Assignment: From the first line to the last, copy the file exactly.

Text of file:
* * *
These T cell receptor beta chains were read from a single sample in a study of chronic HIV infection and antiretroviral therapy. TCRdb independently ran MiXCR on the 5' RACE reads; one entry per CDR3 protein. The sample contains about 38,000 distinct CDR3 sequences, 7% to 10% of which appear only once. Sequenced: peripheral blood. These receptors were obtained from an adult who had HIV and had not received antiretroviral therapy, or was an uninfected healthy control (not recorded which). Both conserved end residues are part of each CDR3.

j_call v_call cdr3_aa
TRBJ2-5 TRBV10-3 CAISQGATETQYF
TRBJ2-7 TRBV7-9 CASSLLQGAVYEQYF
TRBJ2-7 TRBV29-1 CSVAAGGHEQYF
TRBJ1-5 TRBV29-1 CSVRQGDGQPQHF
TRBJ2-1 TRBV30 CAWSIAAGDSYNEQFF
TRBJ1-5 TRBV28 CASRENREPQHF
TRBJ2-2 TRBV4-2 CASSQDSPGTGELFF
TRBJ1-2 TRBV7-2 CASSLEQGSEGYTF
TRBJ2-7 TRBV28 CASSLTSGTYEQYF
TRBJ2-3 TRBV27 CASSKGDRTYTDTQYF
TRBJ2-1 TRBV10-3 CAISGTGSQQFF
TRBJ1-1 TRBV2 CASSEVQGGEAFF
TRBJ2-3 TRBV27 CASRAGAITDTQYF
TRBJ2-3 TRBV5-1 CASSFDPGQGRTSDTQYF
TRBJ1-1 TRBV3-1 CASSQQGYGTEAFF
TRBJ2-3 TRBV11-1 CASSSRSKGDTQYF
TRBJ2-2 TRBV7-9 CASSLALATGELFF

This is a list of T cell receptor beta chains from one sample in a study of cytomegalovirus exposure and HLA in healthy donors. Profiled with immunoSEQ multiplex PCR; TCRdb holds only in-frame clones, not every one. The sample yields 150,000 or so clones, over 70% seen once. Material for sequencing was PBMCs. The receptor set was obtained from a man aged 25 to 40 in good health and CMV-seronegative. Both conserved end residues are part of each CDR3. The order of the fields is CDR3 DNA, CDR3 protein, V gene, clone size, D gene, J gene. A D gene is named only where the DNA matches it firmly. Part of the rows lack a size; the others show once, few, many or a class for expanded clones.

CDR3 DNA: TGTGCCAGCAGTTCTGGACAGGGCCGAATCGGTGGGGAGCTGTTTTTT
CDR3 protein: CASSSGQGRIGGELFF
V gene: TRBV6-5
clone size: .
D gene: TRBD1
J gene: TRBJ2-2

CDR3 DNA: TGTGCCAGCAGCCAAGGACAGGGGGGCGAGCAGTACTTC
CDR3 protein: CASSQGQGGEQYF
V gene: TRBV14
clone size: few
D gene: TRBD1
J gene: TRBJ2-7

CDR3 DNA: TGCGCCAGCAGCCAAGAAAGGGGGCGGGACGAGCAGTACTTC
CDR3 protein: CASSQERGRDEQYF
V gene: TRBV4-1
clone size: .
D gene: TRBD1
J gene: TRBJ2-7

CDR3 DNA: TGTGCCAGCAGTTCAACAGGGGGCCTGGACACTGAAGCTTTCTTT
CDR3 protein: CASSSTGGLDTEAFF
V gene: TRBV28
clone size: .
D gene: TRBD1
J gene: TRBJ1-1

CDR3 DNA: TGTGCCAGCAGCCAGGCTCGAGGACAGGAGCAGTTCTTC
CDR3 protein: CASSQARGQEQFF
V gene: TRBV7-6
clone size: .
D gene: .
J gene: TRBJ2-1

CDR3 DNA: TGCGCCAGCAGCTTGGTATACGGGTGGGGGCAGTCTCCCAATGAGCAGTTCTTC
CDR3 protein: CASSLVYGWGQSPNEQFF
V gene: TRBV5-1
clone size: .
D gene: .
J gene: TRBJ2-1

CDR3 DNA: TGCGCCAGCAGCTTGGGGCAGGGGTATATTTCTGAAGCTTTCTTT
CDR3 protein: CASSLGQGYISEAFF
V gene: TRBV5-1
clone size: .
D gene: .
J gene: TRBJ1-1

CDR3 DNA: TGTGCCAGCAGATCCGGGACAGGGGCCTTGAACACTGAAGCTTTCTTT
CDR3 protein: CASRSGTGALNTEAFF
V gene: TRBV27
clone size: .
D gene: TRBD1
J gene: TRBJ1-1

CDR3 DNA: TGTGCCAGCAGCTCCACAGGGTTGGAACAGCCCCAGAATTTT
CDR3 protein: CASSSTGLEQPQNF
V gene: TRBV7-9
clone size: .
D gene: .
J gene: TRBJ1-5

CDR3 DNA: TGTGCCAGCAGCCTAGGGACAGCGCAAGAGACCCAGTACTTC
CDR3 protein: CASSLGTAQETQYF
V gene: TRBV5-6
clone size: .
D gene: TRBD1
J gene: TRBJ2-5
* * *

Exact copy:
These T cell receptor beta chains were read from a single sample in a study of chronic HIV infection and antiretroviral therapy. TCRdb independently ran MiXCR on the 5' RACE reads; one entry per CDR3 protein. The sample contains about 38,000 distinct CDR3 sequences, 7% to 10% of which appear only once. Sequenced: peripheral blood. These receptors were obtained from an adult who had HIV and had not received antiretroviral therapy, or was an uninfected healthy control (not recorded which). Both conserved end residues are part of each CDR3.

j_call v_call cdr3_aa
TRBJ2-5 TRBV10-3 CAISQGATETQYF
TRBJ2-7 TRBV7-9 CASSLLQGAVYEQYF
TRBJ2-7 TRBV29-1 CSVAAGGHEQYF
TRBJ1-5 TRBV29-1 CSVRQGDGQPQHF
TRBJ2-1 TRBV30 CAWSIAAGDSYNEQFF
TRBJ1-5 TRBV28 CASRENREPQHF
TRBJ2-2 TRBV4-2 CASSQDSPGTGELFF
TRBJ1-2 TRBV7-2 CASSLEQGSEGYTF
TRBJ2-7 TRBV28 CASSLTSGTYEQYF
TRBJ2-3 TRBV27 CASSKGDRTYTDTQYF
TRBJ2-1 TRBV10-3 CAISGTGSQQFF
TRBJ1-1 TRBV2 CASSEVQGGEAFF
TRBJ2-3 TRBV27 CASRAGAITDTQYF
TRBJ2-3 TRBV5-1 CASSFDPGQGRTSDTQYF
TRBJ1-1 TRBV3-1 CASSQQGYGTEAFF
TRBJ2-3 TRBV11-1 CASSSRSKGDTQYF
TRBJ2-2 TRBV7-9 CASSLALATGELFF

This is a list of T cell receptor beta chains from one sample in a study of cytomegalovirus exposure and HLA in healthy donors. Profiled with immunoSEQ multiplex PCR; TCRdb holds only in-frame clones, not every one. The sample yields 150,000 or so clones, over 70% seen once. Material for sequencing was PBMCs. The receptor set was obtained from a man aged 25 to 40 in good health and CMV-seronegative. Both conserved end residues are part of each CDR3. The order of the fields is CDR3 DNA, CDR3 protein, V gene, clone size, D gene, J gene. A D gene is named only where the DNA matches it firmly. Part of the rows lack a size; the others show once, few, many or a class for expanded clones.

CDR3 DNA: TGTGCCAGCAGTTCTGGACAGGGCCGAATCGGTGGGGAGCTGTTTTTT
CDR3 protein: CASSSGQGRIGGELFF
V gene: TRBV6-5
clone size: .
D gene: TRBD1
J gene: TRBJ2-2

CDR3 DNA: TGTGCCAGCAGCCAAGGACAGGGGGGCGAGCAGTACTTC
CDR3 protein: CASSQGQGGEQYF
V gene: TRBV14
clone size: few
D gene: TRBD1
J gene: TRBJ2-7

CDR3 DNA: TGCGCCAGCAGCCAAGAAAGGGGGCGGGACGAGCAGTACTTC
CDR3 protein: CASSQERGRDEQYF
V gene: TRBV4-1
clone size: .
D gene: TRBD1
J gene: TRBJ2-7

CDR3 DNA: TGTGCCAGCAGTTCAACAGGGGGCCTGGACACTGAAGCTTTCTTT
CDR3 protein: CASSSTGGLDTEAFF
V gene: TRBV28
clone size: .
D gene: TRBD1
J gene: TRBJ1-1

CDR3 DNA: TGTGCCAGCAGCCAGGCTCGAGGACAGGAGCAGTTCTTC
CDR3 protein: CASSQARGQEQFF
V gene: TRBV7-6
clone size: .
D gene: .
J gene: TRBJ2-1

CDR3 DNA: TGCGCCAGCAGCTTGGTATACGGGTGGGGGCAGTCTCCCAATGAGCAGTTCTTC
CDR3 protein: CASSLVYGWGQSPNEQFF
V gene: TRBV5-1
clone size: .
D gene: .
J gene: TRBJ2-1

CDR3 DNA: TGCGCCAGCAGCTTGGGGCAGGGGTATATTTCTGAAGCTTTCTTT
CDR3 protein: CASSLGQGYISEAFF
V gene: TRBV5-1
clone size: .
D gene: .
J gene: TRBJ1-1

CDR3 DNA: TGTGCCAGCAGATCCGGGACAGGGGCCTTGAACACTGAAGCTTTCTTT
CDR3 protein: CASRSGTGALNTEAFF
V gene: TRBV27
clone size: .
D gene: TRBD1
J gene: TRBJ1-1

CDR3 DNA: TGTGCCAGCAGCTCCACAGGGTTGGAACAGCCCCAGAATTTT
CDR3 protein: CASSSTGLEQPQNF
V gene: TRBV7-9
clone size: .
D gene: .
J gene: TRBJ1-5

CDR3 DNA: TGTGCCAGCAGCCTAGGGACAGCGCAAGAGACCCAGTACTTC
CDR3 protein: CASSLGTAQETQYF
V gene: TRBV5-6
clone size: .
D gene: TRBD1
J gene: TRBJ2-5